x Abu Dhabi, UAETuesday 23 January 2018

It's colourful, tasty, tempting - and mostly unhealthy

Health authorities are concerned about the amount of fast food people eat, especially considering the increase of obesity among youngsters in the Gulf region.

Irresistible: it is easy to snack on fries without realising how much you've actually eaten.
Irresistible: it is easy to snack on fries without realising how much you've actually eaten.

ABU DHABI // The tables dotting Abu Dhabi Mall's food court are as packed as ever with diners and their trays of food. Despite being a school night, the queues in front of popular fast food chains are filled with groups of teenagers and young parents clutching the hands of children, all jostling to place their orders for buckets of fried chicken, calorie-riddled burgers and large portions of fries.

Chains such as Hardeez, McDonald's, Kentucky Fried Chicken and Popeye's immediately stand out as the popular choices among diners, with lesser known eateries that offer arguably healthier options forced to make do with a few straggling customers. This propensity to eat fast food among the country's youth has health authorities concerned, especially considering the rising rate of obesity among children and adolescents in the Gulf region.

Khalid al Said, a father of three from Egypt, and his wife Amira moved to the UAE only a few months ago, and have already noticed a heaviness among the country's youth. "Obesity is definitely a problem in the country that has to be dealt with. Here in the Gulf, I've noticed it's very common to see kids that are very fat, kids in the age bracket of nine to 14 years old, and it's very worrying." While Mr al Said and his wife picked at some grilled chicken kebabs, their children Basmala, five, and Zahwa, four, were digging into their French fries with relish.

"We used to take the kids out to eat at least once a week but not any more. We struggle with this of course; they never want to eat their vegetables and yet they'll stuff their faces with chips very easily, but I want the kids to learn about healthy food choices. I don't want them to gain weight later in life," said Mrs al Said. She admitted it was not simply about cooking healthier options at home, but a question of nurturing healthy habits by incorporating fruit and vegetables into children's diets from an early age.

Mr al Said said he was sceptical about the prospects for any research that might try to tackle the problems of increased obesity in the country. "The thing is, here in the Emirates, it's a mall culture, you go hang out at the mall and eat there and the options aren't healthy. "Also, I think it's very hard to control kids. Having an obesity study is important and trying to teach kids about healthy choices and raising awareness is something to be admired, but will it work?"

Mona Hussein, mother of seven-year-old Tayeb and four-year-old Kareem, admits to feeding her boys at fast food restaurants around twice a week. "I don't want the kids to get used to eating fast food all the time, so we just feed the craving by taking them ourselves occasionally without having them ask for it." Her husband, Mohammed, sees the increase of obesity in children as related to the lifestyles of working parents.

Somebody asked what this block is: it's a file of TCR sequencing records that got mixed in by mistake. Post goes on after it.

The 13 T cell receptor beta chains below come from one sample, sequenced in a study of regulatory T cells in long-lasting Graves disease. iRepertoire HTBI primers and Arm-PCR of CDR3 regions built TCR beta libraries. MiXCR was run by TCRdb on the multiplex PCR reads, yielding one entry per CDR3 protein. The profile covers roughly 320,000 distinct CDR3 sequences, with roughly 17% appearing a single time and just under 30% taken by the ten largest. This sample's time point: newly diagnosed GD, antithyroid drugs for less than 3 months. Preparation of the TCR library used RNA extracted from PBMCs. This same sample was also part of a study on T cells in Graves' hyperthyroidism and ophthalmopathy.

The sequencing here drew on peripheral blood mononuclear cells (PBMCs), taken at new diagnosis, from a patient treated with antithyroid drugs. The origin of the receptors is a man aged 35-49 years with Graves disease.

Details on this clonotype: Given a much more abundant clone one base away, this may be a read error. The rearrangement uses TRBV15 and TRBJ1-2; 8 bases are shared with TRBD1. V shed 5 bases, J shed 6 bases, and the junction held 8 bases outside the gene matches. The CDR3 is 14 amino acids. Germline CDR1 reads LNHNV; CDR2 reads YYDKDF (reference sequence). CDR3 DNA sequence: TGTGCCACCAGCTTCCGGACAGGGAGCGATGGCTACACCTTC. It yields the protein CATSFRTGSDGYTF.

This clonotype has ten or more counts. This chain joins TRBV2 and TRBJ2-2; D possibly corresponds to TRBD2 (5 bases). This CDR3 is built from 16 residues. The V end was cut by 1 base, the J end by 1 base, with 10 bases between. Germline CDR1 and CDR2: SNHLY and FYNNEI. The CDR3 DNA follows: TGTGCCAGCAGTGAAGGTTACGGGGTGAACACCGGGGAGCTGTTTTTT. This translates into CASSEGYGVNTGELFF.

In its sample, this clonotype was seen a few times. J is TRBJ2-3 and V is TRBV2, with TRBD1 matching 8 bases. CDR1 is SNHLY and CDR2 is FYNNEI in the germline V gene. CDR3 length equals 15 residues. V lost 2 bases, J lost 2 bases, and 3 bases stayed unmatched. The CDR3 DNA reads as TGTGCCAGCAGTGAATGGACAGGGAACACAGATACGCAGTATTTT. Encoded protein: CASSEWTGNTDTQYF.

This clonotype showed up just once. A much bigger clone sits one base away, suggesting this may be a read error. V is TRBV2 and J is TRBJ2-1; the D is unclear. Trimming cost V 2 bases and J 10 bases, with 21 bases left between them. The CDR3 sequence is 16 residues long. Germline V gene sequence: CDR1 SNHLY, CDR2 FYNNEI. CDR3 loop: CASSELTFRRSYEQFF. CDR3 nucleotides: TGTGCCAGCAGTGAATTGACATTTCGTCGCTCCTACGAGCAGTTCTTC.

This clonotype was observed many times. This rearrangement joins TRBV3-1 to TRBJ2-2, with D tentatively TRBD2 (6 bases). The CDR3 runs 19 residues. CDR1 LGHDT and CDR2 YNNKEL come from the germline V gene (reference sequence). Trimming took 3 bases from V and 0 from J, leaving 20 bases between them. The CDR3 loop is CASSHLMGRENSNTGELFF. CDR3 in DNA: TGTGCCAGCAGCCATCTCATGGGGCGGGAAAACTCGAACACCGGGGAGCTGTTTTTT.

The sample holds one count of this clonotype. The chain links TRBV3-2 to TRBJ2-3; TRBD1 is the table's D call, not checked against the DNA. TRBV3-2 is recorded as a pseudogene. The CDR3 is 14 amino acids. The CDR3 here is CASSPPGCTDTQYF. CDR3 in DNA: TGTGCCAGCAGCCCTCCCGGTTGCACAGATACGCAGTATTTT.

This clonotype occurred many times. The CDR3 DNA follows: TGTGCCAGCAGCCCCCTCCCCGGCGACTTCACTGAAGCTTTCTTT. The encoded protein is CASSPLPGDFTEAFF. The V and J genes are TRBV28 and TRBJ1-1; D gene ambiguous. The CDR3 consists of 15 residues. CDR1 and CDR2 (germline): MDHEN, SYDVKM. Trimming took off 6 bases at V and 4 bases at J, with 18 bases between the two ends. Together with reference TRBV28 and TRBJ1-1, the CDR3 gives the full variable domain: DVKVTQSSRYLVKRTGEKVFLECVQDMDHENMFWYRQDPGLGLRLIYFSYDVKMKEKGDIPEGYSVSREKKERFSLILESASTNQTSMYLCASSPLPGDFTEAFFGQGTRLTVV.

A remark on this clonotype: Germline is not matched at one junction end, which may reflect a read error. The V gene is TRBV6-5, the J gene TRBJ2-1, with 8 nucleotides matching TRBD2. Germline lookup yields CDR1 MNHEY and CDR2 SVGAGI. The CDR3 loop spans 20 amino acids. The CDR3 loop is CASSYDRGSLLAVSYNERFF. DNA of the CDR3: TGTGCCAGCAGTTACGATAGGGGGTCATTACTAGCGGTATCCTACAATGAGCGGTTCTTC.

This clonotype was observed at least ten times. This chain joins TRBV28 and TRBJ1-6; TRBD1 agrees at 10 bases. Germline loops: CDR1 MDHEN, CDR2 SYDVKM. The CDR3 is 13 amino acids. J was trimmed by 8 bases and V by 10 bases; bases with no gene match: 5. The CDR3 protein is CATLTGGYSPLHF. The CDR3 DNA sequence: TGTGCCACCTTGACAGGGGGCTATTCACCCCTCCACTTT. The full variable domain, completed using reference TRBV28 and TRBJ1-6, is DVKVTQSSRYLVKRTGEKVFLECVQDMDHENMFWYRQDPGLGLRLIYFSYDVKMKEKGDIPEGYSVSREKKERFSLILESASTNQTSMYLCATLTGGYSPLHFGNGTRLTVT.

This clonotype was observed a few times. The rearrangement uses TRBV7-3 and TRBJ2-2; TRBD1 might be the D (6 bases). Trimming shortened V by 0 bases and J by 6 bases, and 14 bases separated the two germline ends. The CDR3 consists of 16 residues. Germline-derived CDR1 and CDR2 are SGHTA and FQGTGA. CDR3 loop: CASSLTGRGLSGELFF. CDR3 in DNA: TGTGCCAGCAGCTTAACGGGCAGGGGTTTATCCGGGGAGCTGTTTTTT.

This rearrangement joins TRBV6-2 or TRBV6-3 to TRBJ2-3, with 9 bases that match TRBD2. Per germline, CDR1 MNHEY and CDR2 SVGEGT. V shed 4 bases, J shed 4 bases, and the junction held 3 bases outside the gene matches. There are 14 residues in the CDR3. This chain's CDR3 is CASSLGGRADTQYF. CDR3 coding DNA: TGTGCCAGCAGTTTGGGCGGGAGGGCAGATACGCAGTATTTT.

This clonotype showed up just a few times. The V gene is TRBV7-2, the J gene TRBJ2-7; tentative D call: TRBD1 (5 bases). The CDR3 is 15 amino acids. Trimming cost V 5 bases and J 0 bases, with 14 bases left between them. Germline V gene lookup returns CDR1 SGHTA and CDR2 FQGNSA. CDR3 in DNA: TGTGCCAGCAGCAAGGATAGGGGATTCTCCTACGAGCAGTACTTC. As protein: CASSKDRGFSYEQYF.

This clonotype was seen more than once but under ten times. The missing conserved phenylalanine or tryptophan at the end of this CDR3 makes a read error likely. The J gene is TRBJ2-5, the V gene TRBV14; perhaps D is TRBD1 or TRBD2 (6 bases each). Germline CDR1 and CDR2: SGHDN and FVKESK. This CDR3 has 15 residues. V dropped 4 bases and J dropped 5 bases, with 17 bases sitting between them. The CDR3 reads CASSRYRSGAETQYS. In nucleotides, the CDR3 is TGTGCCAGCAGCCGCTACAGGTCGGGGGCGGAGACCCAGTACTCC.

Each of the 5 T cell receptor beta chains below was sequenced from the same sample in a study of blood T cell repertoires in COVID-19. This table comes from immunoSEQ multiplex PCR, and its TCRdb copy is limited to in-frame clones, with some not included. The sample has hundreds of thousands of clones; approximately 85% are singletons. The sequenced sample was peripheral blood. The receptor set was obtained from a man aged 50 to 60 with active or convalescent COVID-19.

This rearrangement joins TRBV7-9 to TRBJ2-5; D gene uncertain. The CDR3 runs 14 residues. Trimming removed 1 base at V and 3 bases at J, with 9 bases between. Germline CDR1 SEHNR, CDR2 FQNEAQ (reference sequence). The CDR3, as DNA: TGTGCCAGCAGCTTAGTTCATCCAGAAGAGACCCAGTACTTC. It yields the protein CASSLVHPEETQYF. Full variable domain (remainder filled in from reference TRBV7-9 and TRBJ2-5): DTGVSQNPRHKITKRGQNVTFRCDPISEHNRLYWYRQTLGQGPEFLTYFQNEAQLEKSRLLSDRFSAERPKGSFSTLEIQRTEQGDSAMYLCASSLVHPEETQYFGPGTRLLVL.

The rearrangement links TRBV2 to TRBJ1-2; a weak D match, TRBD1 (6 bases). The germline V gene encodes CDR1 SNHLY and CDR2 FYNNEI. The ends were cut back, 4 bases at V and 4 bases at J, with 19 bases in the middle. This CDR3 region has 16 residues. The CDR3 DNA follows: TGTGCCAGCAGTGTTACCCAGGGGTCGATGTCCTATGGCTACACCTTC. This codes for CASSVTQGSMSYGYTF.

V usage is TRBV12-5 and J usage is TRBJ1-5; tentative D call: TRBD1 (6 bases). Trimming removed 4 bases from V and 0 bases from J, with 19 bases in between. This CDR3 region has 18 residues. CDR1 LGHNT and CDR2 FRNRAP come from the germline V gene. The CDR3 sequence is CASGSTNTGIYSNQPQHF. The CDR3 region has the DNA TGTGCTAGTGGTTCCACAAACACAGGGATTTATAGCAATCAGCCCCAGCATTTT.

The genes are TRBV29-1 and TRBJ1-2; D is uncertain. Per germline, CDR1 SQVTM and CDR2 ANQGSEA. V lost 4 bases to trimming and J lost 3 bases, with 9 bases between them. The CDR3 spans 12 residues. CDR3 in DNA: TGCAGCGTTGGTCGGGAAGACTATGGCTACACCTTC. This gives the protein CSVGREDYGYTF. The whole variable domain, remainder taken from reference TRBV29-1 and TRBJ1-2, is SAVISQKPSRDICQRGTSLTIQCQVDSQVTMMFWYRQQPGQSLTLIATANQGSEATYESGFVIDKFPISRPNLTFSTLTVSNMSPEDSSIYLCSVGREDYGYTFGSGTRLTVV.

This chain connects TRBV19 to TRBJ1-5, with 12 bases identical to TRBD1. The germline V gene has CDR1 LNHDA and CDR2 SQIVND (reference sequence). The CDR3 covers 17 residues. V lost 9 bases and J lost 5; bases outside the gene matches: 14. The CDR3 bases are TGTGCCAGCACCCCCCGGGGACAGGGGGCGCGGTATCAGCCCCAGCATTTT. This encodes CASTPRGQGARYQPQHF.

"This modern life means parents are all working and have no time to cook a healthy meal when they come back from work. Kids end up snacking and ordering take-away. "I think fast food becomes like an attractive drug to kids and it stays with them all their lives; it's delicious and colourful for them, it comes with a toy or gift, it is so well packaged. "The kids love it and everyone knows it's not healthy, but they don't really care. Kids are not the ones who watch out for their health; it's our responsibility as parents to teach them and watch out for them."

The Al Deen family were all enjoying meals from McDonald's, but said it was a rare treat for their kids. "Of course we make sure the kids eat healthy," said Nirmeen al Deen, mother of Ahmad, nine, Nouran, eight, and 11-month-old Mohamed. "I put apples and bananas and carrots in their lunch boxes when they go to school, and fast food is only allowed on weekends when we all go out as a family." Um Abdullah, a 29-year-old Emirati, was also enjoying a meal at McDonald's with a friend. She complained of how tired she was of the sight of her nieces and nephews, teenagers ranging in age from 13 to 16, trekking back and forth to the fried chicken chain near their home. Lately, the teenagers' parents have forbidden them to eat take-away fried chicken.

"The kids are really gaining a lot of weight; they never exercise, they're always refusing to eat at home and heading out for burgers instead. It's like they're addicted to this kind of food, and we need to get it into their heads that it's not healthy and very bad for them." Maana'a al Hababi, 36, and his cousin Haddaf, 29, felt guilty about digging into their Hardeez burgers. "I avoid this food usually," said Maana'a. "I was very obese all my life and although I'm still overweight, I've lost a lot of weight just from avoiding this kind of food that has little nutritional value. It just tastes good, that's all. You have to try and convince yourself it's poison for you.

Fifteen-year-old Rasha and her two friends, Lubna and Khitam, further reinforce the idea of teenagers' eating habits being unsupervised by parents. "We like this food better," said Rasha, gesturing at the burgers, fries and soft drinks on the table in front of the three girls. "I don't like fruits and salads and that stuff; if I don't like something my mom cooked at home, we just order take out or something."